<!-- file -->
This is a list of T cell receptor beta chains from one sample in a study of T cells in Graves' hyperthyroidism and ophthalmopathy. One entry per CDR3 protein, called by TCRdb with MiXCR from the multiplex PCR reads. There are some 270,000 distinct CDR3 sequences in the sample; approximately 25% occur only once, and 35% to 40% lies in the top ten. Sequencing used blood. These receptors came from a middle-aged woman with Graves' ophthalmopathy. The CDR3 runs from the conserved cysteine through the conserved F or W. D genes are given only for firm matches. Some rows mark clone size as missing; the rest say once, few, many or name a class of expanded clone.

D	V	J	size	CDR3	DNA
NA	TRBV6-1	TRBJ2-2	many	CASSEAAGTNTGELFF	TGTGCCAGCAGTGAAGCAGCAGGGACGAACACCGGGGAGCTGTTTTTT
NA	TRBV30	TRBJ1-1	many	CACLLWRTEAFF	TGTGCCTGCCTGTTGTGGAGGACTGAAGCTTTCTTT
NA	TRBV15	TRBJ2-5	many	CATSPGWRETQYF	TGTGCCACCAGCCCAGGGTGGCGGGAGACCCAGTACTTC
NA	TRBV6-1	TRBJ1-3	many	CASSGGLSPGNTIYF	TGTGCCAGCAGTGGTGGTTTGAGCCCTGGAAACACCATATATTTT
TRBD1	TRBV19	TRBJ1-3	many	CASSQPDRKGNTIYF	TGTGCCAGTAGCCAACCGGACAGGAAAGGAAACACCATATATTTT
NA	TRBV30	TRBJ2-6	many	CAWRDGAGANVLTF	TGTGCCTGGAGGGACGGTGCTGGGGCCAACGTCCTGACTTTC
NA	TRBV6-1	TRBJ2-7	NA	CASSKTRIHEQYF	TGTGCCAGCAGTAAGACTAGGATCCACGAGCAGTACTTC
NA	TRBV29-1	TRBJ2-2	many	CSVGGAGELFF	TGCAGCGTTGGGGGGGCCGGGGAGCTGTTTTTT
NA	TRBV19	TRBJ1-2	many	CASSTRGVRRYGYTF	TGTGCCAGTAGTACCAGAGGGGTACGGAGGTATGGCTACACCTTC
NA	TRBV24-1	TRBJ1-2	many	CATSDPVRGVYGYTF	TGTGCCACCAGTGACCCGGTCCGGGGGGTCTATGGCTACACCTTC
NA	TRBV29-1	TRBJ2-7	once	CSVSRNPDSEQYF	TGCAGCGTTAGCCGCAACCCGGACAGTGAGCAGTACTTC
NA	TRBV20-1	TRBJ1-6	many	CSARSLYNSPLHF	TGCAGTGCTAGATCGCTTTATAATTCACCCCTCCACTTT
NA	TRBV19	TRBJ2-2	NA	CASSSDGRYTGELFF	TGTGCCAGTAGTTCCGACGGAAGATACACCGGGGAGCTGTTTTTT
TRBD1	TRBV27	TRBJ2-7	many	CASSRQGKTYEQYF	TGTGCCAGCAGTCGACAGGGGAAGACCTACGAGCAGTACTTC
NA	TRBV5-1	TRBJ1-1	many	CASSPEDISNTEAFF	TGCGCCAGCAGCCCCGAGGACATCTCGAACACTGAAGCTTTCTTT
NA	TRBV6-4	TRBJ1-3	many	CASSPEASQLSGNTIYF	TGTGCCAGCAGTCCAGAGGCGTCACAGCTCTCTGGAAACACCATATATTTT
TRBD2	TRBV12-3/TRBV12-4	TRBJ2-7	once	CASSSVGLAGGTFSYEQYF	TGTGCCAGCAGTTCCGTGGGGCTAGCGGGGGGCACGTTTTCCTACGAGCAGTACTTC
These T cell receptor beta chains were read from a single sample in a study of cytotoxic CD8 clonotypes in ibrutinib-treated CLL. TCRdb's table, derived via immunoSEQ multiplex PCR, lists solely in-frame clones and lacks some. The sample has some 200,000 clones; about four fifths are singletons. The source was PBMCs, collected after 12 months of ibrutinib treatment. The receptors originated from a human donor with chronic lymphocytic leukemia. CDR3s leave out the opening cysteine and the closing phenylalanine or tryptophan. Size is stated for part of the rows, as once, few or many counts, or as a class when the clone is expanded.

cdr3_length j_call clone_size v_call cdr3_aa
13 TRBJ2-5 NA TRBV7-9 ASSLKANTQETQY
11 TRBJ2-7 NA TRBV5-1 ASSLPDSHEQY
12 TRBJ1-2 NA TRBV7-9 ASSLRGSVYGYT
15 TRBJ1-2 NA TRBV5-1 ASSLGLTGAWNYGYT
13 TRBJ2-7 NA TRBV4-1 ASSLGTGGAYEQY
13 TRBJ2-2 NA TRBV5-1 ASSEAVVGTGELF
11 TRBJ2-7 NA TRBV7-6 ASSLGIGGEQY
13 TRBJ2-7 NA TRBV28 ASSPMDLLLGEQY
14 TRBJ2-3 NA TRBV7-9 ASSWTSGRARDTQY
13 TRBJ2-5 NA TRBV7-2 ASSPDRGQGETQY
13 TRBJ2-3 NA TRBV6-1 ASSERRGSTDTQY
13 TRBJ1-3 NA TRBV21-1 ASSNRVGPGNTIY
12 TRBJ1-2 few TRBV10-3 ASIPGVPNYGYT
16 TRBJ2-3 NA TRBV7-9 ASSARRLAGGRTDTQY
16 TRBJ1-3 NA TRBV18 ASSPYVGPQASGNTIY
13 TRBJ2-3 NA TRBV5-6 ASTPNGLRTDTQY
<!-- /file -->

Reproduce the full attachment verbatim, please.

This is a list of T cell receptor beta chains from one sample in a study of T cells in Graves' hyperthyroidism and ophthalmopathy. One entry per CDR3 protein, called by TCRdb with MiXCR from the multiplex PCR reads. There are some 270,000 distinct CDR3 sequences in the sample; approximately 25% occur only once, and 35% to 40% lies in the top ten. Sequencing used blood. These receptors came from a middle-aged woman with Graves' ophthalmopathy. The CDR3 runs from the conserved cysteine through the conserved F or W. D genes are given only for firm matches. Some rows mark clone size as missing; the rest say once, few, many or name a class of expanded clone.

D	V	J	size	CDR3	DNA
NA	TRBV6-1	TRBJ2-2	many	CASSEAAGTNTGELFF	TGTGCCAGCAGTGAAGCAGCAGGGACGAACACCGGGGAGCTGTTTTTT
NA	TRBV30	TRBJ1-1	many	CACLLWRTEAFF	TGTGCCTGCCTGTTGTGGAGGACTGAAGCTTTCTTT
NA	TRBV15	TRBJ2-5	many	CATSPGWRETQYF	TGTGCCACCAGCCCAGGGTGGCGGGAGACCCAGTACTTC
NA	TRBV6-1	TRBJ1-3	many	CASSGGLSPGNTIYF	TGTGCCAGCAGTGGTGGTTTGAGCCCTGGAAACACCATATATTTT
TRBD1	TRBV19	TRBJ1-3	many	CASSQPDRKGNTIYF	TGTGCCAGTAGCCAACCGGACAGGAAAGGAAACACCATATATTTT
NA	TRBV30	TRBJ2-6	many	CAWRDGAGANVLTF	TGTGCCTGGAGGGACGGTGCTGGGGCCAACGTCCTGACTTTC
NA	TRBV6-1	TRBJ2-7	NA	CASSKTRIHEQYF	TGTGCCAGCAGTAAGACTAGGATCCACGAGCAGTACTTC
NA	TRBV29-1	TRBJ2-2	many	CSVGGAGELFF	TGCAGCGTTGGGGGGGCCGGGGAGCTGTTTTTT
NA	TRBV19	TRBJ1-2	many	CASSTRGVRRYGYTF	TGTGCCAGTAGTACCAGAGGGGTACGGAGGTATGGCTACACCTTC
NA	TRBV24-1	TRBJ1-2	many	CATSDPVRGVYGYTF	TGTGCCACCAGTGACCCGGTCCGGGGGGTCTATGGCTACACCTTC
NA	TRBV29-1	TRBJ2-7	once	CSVSRNPDSEQYF	TGCAGCGTTAGCCGCAACCCGGACAGTGAGCAGTACTTC
NA	TRBV20-1	TRBJ1-6	many	CSARSLYNSPLHF	TGCAGTGCTAGATCGCTTTATAATTCACCCCTCCACTTT
NA	TRBV19	TRBJ2-2	NA	CASSSDGRYTGELFF	TGTGCCAGTAGTTCCGACGGAAGATACACCGGGGAGCTGTTTTTT
TRBD1	TRBV27	TRBJ2-7	many	CASSRQGKTYEQYF	TGTGCCAGCAGTCGACAGGGGAAGACCTACGAGCAGTACTTC
NA	TRBV5-1	TRBJ1-1	many	CASSPEDISNTEAFF	TGCGCCAGCAGCCCCGAGGACATCTCGAACACTGAAGCTTTCTTT
NA	TRBV6-4	TRBJ1-3	many	CASSPEASQLSGNTIYF	TGTGCCAGCAGTCCAGAGGCGTCACAGCTCTCTGGAAACACCATATATTTT
TRBD2	TRBV12-3/TRBV12-4	TRBJ2-7	once	CASSSVGLAGGTFSYEQYF	TGTGCCAGCAGTTCCGTGGGGCTAGCGGGGGGCACGTTTTCCTACGAGCAGTACTTC
These T cell receptor beta chains were read from a single sample in a study of cytotoxic CD8 clonotypes in ibrutinib-treated CLL. TCRdb's table, derived via immunoSEQ multiplex PCR, lists solely in-frame clones and lacks some. The sample has some 200,000 clones; about four fifths are singletons. The source was PBMCs, collected after 12 months of ibrutinib treatment. The receptors originated from a human donor with chronic lymphocytic leukemia. CDR3s leave out the opening cysteine and the closing phenylalanine or tryptophan. Size is stated for part of the rows, as once, few or many counts, or as a class when the clone is expanded.

cdr3_length j_call clone_size v_call cdr3_aa
13 TRBJ2-5 NA TRBV7-9 ASSLKANTQETQY
11 TRBJ2-7 NA TRBV5-1 ASSLPDSHEQY
12 TRBJ1-2 NA TRBV7-9 ASSLRGSVYGYT
15 TRBJ1-2 NA TRBV5-1 ASSLGLTGAWNYGYT
13 TRBJ2-7 NA TRBV4-1 ASSLGTGGAYEQY
13 TRBJ2-2 NA TRBV5-1 ASSEAVVGTGELF
11 TRBJ2-7 NA TRBV7-6 ASSLGIGGEQY
13 TRBJ2-7 NA TRBV28 ASSPMDLLLGEQY
14 TRBJ2-3 NA TRBV7-9 ASSWTSGRARDTQY
13 TRBJ2-5 NA TRBV7-2 ASSPDRGQGETQY
13 TRBJ2-3 NA TRBV6-1 ASSERRGSTDTQY
13 TRBJ1-3 NA TRBV21-1 ASSNRVGPGNTIY
12 TRBJ1-2 few TRBV10-3 ASIPGVPNYGYT
16 TRBJ2-3 NA TRBV7-9 ASSARRLAGGRTDTQY
16 TRBJ1-3 NA TRBV18 ASSPYVGPQASGNTIY
13 TRBJ2-3 NA TRBV5-6 ASTPNGLRTDTQY